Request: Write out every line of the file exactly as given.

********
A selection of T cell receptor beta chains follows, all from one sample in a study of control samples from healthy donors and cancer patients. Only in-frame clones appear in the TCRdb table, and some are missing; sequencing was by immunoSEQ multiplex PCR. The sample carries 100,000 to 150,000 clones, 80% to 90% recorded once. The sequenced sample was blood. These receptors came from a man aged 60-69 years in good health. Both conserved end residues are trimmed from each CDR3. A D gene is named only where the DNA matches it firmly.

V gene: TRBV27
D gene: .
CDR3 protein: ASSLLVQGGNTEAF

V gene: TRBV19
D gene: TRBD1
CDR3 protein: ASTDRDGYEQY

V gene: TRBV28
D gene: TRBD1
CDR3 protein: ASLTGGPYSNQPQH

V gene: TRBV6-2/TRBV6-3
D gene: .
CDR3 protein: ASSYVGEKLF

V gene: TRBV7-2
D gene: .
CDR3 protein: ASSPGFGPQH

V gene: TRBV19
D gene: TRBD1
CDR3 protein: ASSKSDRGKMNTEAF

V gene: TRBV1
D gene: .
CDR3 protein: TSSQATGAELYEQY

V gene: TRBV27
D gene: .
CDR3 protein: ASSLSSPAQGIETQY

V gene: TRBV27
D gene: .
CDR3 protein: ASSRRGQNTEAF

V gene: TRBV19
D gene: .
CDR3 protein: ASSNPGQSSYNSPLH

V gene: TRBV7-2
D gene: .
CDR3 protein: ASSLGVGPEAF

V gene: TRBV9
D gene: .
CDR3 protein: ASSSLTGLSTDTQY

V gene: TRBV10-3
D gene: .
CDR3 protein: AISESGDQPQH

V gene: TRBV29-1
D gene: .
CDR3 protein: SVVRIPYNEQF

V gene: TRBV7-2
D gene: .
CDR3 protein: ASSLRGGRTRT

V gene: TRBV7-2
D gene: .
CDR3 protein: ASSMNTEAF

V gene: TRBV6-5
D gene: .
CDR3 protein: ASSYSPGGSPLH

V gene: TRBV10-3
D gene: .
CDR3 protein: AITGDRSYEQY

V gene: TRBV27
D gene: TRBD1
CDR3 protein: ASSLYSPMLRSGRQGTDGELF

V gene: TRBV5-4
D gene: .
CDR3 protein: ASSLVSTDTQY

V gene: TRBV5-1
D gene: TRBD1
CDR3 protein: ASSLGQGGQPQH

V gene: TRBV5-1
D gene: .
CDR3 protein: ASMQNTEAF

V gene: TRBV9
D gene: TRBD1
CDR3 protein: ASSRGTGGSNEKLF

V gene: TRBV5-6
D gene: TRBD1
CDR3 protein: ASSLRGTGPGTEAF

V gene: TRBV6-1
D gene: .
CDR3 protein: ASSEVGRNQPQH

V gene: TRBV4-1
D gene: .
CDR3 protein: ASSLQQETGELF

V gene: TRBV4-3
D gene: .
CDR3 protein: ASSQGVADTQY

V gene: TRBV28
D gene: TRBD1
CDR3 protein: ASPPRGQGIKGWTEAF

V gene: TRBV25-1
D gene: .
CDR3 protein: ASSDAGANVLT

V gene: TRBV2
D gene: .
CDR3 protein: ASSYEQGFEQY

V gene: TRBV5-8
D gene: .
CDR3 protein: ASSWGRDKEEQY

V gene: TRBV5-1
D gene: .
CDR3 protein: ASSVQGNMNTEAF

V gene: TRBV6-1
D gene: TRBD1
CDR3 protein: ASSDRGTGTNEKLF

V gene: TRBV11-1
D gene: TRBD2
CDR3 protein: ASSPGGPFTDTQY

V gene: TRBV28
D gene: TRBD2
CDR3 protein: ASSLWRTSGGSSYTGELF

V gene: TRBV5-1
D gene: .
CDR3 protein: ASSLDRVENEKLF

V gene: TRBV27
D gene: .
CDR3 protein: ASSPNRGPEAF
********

A selection of T cell receptor beta chains follows, all from one sample in a study of control samples from healthy donors and cancer patients. Only in-frame clones appear in the TCRdb table, and some are missing; sequencing was by immunoSEQ multiplex PCR. The sample carries 100,000 to 150,000 clones, 80% to 90% recorded once. The sequenced sample was blood. These receptors came from a man aged 60-69 years in good health. Both conserved end residues are trimmed from each CDR3. A D gene is named only where the DNA matches it firmly.

V gene: TRBV27
D gene: .
CDR3 protein: ASSLLVQGGNTEAF

V gene: TRBV19
D gene: TRBD1
CDR3 protein: ASTDRDGYEQY

V gene: TRBV28
D gene: TRBD1
CDR3 protein: ASLTGGPYSNQPQH

V gene: TRBV6-2/TRBV6-3
D gene: .
CDR3 protein: ASSYVGEKLF

V gene: TRBV7-2
D gene: .
CDR3 protein: ASSPGFGPQH

V gene: TRBV19
D gene: TRBD1
CDR3 protein: ASSKSDRGKMNTEAF

V gene: TRBV1
D gene: .
CDR3 protein: TSSQATGAELYEQY

V gene: TRBV27
D gene: .
CDR3 protein: ASSLSSPAQGIETQY

V gene: TRBV27
D gene: .
CDR3 protein: ASSRRGQNTEAF

V gene: TRBV19
D gene: .
CDR3 protein: ASSNPGQSSYNSPLH

V gene: TRBV7-2
D gene: .
CDR3 protein: ASSLGVGPEAF

V gene: TRBV9
D gene: .
CDR3 protein: ASSSLTGLSTDTQY

V gene: TRBV10-3
D gene: .
CDR3 protein: AISESGDQPQH

V gene: TRBV29-1
D gene: .
CDR3 protein: SVVRIPYNEQF

V gene: TRBV7-2
D gene: .
CDR3 protein: ASSLRGGRTRT

V gene: TRBV7-2
D gene: .
CDR3 protein: ASSMNTEAF

V gene: TRBV6-5
D gene: .
CDR3 protein: ASSYSPGGSPLH

V gene: TRBV10-3
D gene: .
CDR3 protein: AITGDRSYEQY

V gene: TRBV27
D gene: TRBD1
CDR3 protein: ASSLYSPMLRSGRQGTDGELF

V gene: TRBV5-4
D gene: .
CDR3 protein: ASSLVSTDTQY

V gene: TRBV5-1
D gene: TRBD1
CDR3 protein: ASSLGQGGQPQH

V gene: TRBV5-1
D gene: .
CDR3 protein: ASMQNTEAF

V gene: TRBV9
D gene: TRBD1
CDR3 protein: ASSRGTGGSNEKLF

V gene: TRBV5-6
D gene: TRBD1
CDR3 protein: ASSLRGTGPGTEAF

V gene: TRBV6-1
D gene: .
CDR3 protein: ASSEVGRNQPQH

V gene: TRBV4-1
D gene: .
CDR3 protein: ASSLQQETGELF

V gene: TRBV4-3
D gene: .
CDR3 protein: ASSQGVADTQY

V gene: TRBV28
D gene: TRBD1
CDR3 protein: ASPPRGQGIKGWTEAF

V gene: TRBV25-1
D gene: .
CDR3 protein: ASSDAGANVLT

V gene: TRBV2
D gene: .
CDR3 protein: ASSYEQGFEQY

V gene: TRBV5-8
D gene: .
CDR3 protein: ASSWGRDKEEQY

V gene: TRBV5-1
D gene: .
CDR3 protein: ASSVQGNMNTEAF

V gene: TRBV6-1
D gene: TRBD1
CDR3 protein: ASSDRGTGTNEKLF

V gene: TRBV11-1
D gene: TRBD2
CDR3 protein: ASSPGGPFTDTQY

V gene: TRBV28
D gene: TRBD2
CDR3 protein: ASSLWRTSGGSSYTGELF

V gene: TRBV5-1
D gene: .
CDR3 protein: ASSLDRVENEKLF

V gene: TRBV27
D gene: .
CDR3 protein: ASSPNRGPEAF